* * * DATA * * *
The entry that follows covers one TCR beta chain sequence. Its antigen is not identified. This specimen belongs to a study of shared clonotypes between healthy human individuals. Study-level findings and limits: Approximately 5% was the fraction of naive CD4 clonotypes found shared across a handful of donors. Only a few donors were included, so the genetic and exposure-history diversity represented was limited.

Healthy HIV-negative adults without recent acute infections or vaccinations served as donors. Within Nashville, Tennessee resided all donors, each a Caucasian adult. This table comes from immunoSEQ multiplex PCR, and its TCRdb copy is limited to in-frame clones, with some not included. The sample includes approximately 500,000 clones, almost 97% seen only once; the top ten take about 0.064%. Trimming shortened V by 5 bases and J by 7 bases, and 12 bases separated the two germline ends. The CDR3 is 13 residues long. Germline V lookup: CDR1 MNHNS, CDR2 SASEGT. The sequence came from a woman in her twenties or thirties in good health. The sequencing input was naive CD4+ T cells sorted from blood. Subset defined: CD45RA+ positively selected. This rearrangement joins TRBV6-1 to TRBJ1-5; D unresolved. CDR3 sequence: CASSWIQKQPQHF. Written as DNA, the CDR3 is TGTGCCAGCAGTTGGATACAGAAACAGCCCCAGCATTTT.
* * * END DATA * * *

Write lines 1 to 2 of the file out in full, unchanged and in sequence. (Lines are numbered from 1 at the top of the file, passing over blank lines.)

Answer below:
The entry that follows covers one TCR beta chain sequence. Its antigen is not identified. This specimen belongs to a study of shared clonotypes between healthy human individuals. Study-level findings and limits: Approximately 5% was the fraction of naive CD4 clonotypes found shared across a handful of donors. Only a few donors were included, so the genetic and exposure-history diversity represented was limited.

Healthy HIV-negative adults without recent acute infections or vaccinations served as donors. Within Nashville, Tennessee resided all donors, each a Caucasian adult. This table comes from immunoSEQ multiplex PCR, and its TCRdb copy is limited to in-frame clones, with some not included. The sample includes approximately 500,000 clones, almost 97% seen only once; the top ten take about 0.064%. Trimming shortened V by 5 bases and J by 7 bases, and 12 bases separated the two germline ends. The CDR3 is 13 residues long. Germline V lookup: CDR1 MNHNS, CDR2 SASEGT. The sequence came from a woman in her twenties or thirties in good health. The sequencing input was naive CD4+ T cells sorted from blood. Subset defined: CD45RA+ positively selected. This rearrangement joins TRBV6-1 to TRBJ1-5; D unresolved. CDR3 sequence: CASSWIQKQPQHF. Written as DNA, the CDR3 is TGTGCCAGCAGTTGGATACAGAAACAGCCCCAGCATTTT.